Gates Institute researchers are at the forefront of potential breakthroughs in orthopedic medicine using an innovative array of regenerative medicine techniques. The potential treatments hold promise for common human conditions ranging from injured growth plates in children to arthritis or sports injuries in adults.

Research taking place in the Payne Regenerative Orthopedics Laboratory focuses on the development of functional regenerative medicine approaches for bone and cartilage tissues, with a particular interest in treating growth plate cartilage injuries affecting the pediatric population. Dr. Karin Payne, PhD, and her team are evaluating different potential treatments by combining stem cells, biomaterials, and 3D printing. Other active projects in the laboratory are related to enhancing bone formation during spinal fusion, as well as developing regenerative medicine approaches for post-traumatic osteoarthritis.

Growth plates are at the ends of long bones in children, made up of cartilage that allows for rapid growth and wide flexibility. When a limb is injured and circulation is altered, the plate can get infiltrated by new bone material that shuts down future growth. One treatment under animal trials in Payne’s lab uses a 3D printer to create an implant that can be infused with a biomaterial and stem cells that regenerate cartilage. Another potential treatment involves a gel infused with “recruitment factors” that draw in the patient’s stem cells to regenerate cartilage. Payne’s lab is a recipient of NIH funding for these studies, as well as Gates Grubstake Awards to help fund development of human treatments, and the CU Innovations SPARK program to promote translation of discoveries through the regulatory process into human trials.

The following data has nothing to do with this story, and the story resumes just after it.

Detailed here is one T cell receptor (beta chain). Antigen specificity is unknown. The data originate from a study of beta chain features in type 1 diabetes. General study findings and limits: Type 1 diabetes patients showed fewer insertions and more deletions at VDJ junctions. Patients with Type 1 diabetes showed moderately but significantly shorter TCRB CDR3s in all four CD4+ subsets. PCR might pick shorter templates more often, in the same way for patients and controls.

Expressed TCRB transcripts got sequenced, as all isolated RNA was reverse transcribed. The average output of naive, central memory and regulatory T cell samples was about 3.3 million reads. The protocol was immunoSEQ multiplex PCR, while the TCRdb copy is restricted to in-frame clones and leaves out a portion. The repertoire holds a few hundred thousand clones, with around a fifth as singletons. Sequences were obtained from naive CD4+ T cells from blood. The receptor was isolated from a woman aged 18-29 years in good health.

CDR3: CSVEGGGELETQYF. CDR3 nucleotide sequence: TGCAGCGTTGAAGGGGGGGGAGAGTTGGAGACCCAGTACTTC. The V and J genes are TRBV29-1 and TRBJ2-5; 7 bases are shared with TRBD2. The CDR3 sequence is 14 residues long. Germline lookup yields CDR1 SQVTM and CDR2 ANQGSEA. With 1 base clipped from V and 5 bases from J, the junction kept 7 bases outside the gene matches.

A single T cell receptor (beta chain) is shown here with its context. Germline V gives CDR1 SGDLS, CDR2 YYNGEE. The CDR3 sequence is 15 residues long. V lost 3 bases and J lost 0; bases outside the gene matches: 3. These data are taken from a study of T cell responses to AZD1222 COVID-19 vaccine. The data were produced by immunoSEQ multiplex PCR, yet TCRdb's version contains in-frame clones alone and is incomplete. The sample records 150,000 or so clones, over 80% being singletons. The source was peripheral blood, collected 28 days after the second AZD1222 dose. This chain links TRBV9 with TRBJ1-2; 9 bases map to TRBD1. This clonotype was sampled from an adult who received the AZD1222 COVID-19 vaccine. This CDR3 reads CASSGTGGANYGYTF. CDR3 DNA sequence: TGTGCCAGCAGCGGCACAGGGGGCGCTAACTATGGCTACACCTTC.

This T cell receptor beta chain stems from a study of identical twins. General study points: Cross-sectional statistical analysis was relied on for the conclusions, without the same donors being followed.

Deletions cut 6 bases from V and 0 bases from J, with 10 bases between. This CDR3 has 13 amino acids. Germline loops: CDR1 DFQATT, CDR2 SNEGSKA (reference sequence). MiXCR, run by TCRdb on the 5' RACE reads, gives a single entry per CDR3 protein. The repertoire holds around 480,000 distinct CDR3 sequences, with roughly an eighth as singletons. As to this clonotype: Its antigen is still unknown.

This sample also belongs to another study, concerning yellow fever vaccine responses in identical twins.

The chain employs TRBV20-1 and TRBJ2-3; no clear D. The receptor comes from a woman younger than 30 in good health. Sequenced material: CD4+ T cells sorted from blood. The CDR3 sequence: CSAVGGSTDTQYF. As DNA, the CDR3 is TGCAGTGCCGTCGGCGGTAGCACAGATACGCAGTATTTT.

“Our long-term goal is to translate these research efforts into the clinic to enhance growth plate cartilage regeneration and restore normal bone lengthening in affected children,” Payne has said. “The Grubstake award has helped us tremendously by leveraging more funding to get us closer to clinical translation,” Payne said.

Jason Dragoo, MD, Professor and Vice Chair of Academic Affairs and Director, UCHealth Steadman Hawkins Clinic Denver, is at work putting scientific and regulatory underpinnings beneath the stem cell therapies already being marketed to orthopedic patients across the nation.

“We start in the lab to understand how cells of orthopedic tissues respond to regenerative techniques -- cartilage cells, muscle cells, tendon cells -- and then figure out a recipe on how to make these cells turn into the tissues of interest,” Dragoo said. Tendinopathy, for example, is an early failure of tendon tissue. “How can we change cell machinery back to normal so that it can be placed back into the body to make a normal tendon?”

One of the techniques already in clinical trials with orthopedic patients uses fat tissue that is harvested, processed to increase the number of stem cells, and then placed back into the patient during the same surgery. In trials on cartilage regeneration, cartilage volume is precisely measured before and after treatment using MRI imaging.

What distinguishes the CU procedures from currently advertised community treatments is the research, Dragoo noted. “Our treatments are the result of years of preparatory research; we do our homework before we offer procedures to patients.” “The differentiating factor is that there are world leaders on campus who developed the actual techniques, and we are doing the actual treatments,” Dragoo said.

As the primary clinical trial site, they are still actively recruiting patients. For further information, please see: https://www.cudoctors.com/Find_A_Doctor/Profile/29605.

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